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The utility of exome sequencing for genetic diagnosis in a familial microcephaly epilepsy syndrome.

Authors: McDonell, LM  Warman Chardon, J  Schwartzentruber, J  Foster, D  Beaulieu, CL  Majewski, J  Bulman, DE  Boycott, KM  Boycott, KM 
Citation: McDonell LM, etal., BMC Neurol. 2014 Jan 31;14:22. doi: 10.1186/1471-2377-14-22.
Pubmed: (View Article at PubMed) PMID:24479948
DOI: Full-text: DOI:10.1186/1471-2377-14-22

BACKGROUND: Despite remarkable advances in genetic testing, many adults with syndromic epilepsy remain without a molecular diagnosis. The challenge in providing genetic testing for this patient population lies in the extensive genetic heterogeneity associated with epilepsy. Even for the subset of epilepsy patients that present with a defining feature, such as microcephaly, the number of possible genes that would require interrogation by Sanger sequencing is extensive and often prohibitively expensive. CASE PRESENTATION: We report a family of French Canadian descent with four adult children affected with severe intellectual disability, epilepsy and microcephaly born to consanguineous parents and evaluated by the Genetics Service to provide informed genetic counseling to unaffected family members regarding possible recurrence risks. We used whole-exome sequencing (WES) of DNA from one affected sibling as a first-line diagnostic tool and compared the prioritization of variants using two strategies: 1) focusing on genes with homozygous variants; and, 2) focusing on genes associated with microcephaly. Both approaches prioritized the same homozygous novel frameshift mutation (p.Arg608Serfs*26) in WDR62, a gene known to cause autosomal recessive primary microcephaly. Sanger sequencing confirmed the presence of the homozygous mutation in the other three affected siblings. CONCLUSIONS: WES and subsequent filtering of the rare variants in a single affected family member led to the rapid and cost-effective identification of a novel homozygous frameshift mutation in WDR62, thereby explaining the severe neurodevelopmental disorder in this family and facilitating genetic counseling. Our findings support WES as an effective first-line diagnostic tool in families presenting with rare genetically heterogeneous neurological disorders.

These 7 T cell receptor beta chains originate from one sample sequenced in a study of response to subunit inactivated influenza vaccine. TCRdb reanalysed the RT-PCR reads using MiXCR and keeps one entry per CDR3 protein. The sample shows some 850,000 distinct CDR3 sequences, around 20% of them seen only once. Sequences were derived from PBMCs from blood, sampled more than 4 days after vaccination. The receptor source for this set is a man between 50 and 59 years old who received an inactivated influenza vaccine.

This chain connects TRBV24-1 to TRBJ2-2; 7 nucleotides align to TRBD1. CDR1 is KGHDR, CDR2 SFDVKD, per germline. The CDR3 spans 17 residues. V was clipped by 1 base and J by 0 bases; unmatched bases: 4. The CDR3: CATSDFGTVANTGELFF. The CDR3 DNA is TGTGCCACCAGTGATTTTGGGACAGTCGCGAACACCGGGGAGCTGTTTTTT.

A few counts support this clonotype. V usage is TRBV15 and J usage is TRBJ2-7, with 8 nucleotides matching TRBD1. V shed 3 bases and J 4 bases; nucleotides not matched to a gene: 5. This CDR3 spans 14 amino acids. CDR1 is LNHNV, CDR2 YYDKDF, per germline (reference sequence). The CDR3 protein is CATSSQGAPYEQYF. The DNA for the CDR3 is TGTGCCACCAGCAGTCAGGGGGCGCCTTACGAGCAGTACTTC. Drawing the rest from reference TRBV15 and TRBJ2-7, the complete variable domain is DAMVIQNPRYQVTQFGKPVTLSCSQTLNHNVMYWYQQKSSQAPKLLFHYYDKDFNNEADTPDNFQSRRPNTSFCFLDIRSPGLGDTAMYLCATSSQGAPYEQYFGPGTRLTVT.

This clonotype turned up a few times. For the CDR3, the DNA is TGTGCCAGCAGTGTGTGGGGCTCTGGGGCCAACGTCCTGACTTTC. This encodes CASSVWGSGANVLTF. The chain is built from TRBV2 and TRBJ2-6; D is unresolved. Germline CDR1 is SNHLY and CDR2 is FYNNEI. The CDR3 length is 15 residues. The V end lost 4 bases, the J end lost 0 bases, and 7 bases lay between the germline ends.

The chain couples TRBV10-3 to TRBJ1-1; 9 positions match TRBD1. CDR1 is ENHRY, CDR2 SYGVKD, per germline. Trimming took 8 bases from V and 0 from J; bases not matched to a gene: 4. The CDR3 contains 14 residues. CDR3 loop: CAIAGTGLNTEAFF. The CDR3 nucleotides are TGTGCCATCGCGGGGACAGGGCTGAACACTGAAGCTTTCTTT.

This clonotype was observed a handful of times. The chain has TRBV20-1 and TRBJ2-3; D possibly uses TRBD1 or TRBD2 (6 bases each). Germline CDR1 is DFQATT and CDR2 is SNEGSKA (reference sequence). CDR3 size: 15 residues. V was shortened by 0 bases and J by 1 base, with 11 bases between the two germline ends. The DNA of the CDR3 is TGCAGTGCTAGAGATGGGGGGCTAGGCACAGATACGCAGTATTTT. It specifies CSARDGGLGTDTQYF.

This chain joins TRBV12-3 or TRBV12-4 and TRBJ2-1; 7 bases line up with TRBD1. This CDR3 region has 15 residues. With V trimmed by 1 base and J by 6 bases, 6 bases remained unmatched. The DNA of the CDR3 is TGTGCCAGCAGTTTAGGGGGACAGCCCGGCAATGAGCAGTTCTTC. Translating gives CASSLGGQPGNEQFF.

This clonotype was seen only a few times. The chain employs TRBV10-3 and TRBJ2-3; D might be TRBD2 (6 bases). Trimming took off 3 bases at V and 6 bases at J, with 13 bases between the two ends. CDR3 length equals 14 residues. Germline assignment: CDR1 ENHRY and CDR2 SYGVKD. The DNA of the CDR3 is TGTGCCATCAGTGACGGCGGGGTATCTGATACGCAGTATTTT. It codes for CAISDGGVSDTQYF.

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CRRD Object Information
CRRD ID: 11541059
Created: 2016-10-06
Species: All species
Last Modified: 2016-10-06
Status: ACTIVE



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RGD is funded by grant HL64541 from the National Heart, Lung, and Blood Institute on behalf of the NIH.